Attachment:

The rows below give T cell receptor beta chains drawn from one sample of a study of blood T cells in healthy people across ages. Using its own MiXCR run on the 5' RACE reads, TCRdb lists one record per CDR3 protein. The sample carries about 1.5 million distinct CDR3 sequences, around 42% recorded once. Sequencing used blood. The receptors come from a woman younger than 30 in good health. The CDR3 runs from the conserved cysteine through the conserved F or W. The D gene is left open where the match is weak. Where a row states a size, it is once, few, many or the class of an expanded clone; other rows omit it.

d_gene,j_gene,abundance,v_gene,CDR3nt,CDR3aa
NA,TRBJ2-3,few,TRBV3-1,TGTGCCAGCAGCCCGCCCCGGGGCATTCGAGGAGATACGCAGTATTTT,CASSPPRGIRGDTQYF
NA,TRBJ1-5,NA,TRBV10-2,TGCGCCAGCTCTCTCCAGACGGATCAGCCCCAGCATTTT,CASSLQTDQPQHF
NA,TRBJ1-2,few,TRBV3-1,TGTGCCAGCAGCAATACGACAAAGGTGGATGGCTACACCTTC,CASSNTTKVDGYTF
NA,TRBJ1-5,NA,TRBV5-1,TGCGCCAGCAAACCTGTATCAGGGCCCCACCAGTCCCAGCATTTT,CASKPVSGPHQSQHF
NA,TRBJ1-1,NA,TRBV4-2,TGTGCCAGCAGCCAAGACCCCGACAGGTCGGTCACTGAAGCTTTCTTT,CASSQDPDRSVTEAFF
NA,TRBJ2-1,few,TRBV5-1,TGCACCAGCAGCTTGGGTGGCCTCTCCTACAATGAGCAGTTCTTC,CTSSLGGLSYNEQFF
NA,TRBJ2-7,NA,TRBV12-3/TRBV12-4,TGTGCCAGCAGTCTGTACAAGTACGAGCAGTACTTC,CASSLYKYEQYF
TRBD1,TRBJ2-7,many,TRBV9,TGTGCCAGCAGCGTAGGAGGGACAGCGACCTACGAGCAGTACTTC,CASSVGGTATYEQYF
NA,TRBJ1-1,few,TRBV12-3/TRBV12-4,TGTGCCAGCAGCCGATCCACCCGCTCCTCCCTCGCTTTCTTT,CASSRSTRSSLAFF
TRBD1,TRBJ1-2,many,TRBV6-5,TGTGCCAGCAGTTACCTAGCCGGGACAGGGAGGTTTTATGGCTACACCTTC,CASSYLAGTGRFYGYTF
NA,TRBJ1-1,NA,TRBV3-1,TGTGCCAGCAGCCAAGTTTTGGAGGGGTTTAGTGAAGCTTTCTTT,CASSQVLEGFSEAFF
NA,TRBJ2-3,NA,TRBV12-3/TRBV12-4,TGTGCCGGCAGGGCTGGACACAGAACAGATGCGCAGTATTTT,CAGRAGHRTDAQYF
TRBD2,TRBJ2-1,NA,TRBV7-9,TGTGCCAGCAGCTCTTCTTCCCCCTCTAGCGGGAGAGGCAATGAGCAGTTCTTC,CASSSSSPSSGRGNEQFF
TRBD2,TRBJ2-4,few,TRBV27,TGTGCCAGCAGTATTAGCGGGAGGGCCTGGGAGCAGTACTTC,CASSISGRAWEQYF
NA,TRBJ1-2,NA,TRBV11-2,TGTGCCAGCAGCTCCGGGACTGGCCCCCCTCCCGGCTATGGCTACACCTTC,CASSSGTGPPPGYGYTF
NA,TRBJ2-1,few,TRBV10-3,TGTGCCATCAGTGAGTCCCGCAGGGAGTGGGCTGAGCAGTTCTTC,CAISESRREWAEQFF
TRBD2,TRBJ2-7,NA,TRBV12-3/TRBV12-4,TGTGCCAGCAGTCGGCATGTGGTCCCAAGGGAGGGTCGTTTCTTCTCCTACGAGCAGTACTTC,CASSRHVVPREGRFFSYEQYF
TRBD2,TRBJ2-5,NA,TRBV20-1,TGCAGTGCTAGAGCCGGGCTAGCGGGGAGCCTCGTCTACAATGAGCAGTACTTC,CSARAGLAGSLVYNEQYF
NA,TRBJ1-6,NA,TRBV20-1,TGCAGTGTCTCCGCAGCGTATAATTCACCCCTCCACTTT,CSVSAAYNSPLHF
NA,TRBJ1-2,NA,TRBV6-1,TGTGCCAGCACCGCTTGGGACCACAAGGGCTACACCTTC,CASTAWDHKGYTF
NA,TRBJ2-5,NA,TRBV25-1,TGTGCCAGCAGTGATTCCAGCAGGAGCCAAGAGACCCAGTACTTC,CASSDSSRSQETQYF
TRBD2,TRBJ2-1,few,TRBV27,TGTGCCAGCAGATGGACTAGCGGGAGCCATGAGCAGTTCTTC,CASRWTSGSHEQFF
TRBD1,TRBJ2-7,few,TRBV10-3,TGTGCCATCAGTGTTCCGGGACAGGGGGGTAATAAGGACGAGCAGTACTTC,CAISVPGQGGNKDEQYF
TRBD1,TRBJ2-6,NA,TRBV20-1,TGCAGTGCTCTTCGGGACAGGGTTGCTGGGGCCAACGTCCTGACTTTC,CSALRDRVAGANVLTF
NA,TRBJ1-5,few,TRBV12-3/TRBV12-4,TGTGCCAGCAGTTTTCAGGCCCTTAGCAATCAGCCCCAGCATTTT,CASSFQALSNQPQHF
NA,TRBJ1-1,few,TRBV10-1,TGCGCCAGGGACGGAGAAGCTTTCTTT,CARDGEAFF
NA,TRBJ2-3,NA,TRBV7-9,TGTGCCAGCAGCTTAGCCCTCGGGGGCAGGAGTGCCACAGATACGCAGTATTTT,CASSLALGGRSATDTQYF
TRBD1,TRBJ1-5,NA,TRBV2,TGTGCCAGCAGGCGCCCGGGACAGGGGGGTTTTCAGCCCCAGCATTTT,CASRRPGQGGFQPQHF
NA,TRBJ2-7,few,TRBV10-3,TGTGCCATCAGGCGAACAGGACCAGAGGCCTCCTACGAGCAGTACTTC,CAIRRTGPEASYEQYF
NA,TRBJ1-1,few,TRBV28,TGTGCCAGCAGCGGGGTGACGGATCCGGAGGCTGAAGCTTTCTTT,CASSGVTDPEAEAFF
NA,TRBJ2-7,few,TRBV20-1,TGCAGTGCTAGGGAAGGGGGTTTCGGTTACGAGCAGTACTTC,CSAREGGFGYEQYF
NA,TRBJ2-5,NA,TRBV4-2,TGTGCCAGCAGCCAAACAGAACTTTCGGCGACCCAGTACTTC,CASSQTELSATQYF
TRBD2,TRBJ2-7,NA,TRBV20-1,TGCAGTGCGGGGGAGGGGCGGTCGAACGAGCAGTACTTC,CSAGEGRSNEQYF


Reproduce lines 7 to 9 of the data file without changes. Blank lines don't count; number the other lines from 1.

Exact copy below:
NA,TRBJ1-1,NA,TRBV4-2,TGTGCCAGCAGCCAAGACCCCGACAGGTCGGTCACTGAAGCTTTCTTT,CASSQDPDRSVTEAFF
NA,TRBJ2-1,few,TRBV5-1,TGCACCAGCAGCTTGGGTGGCCTCTCCTACAATGAGCAGTTCTTC,CTSSLGGLSYNEQFF
NA,TRBJ2-7,NA,TRBV12-3/TRBV12-4,TGTGCCAGCAGTCTGTACAAGTACGAGCAGTACTTC,CASSLYKYEQYF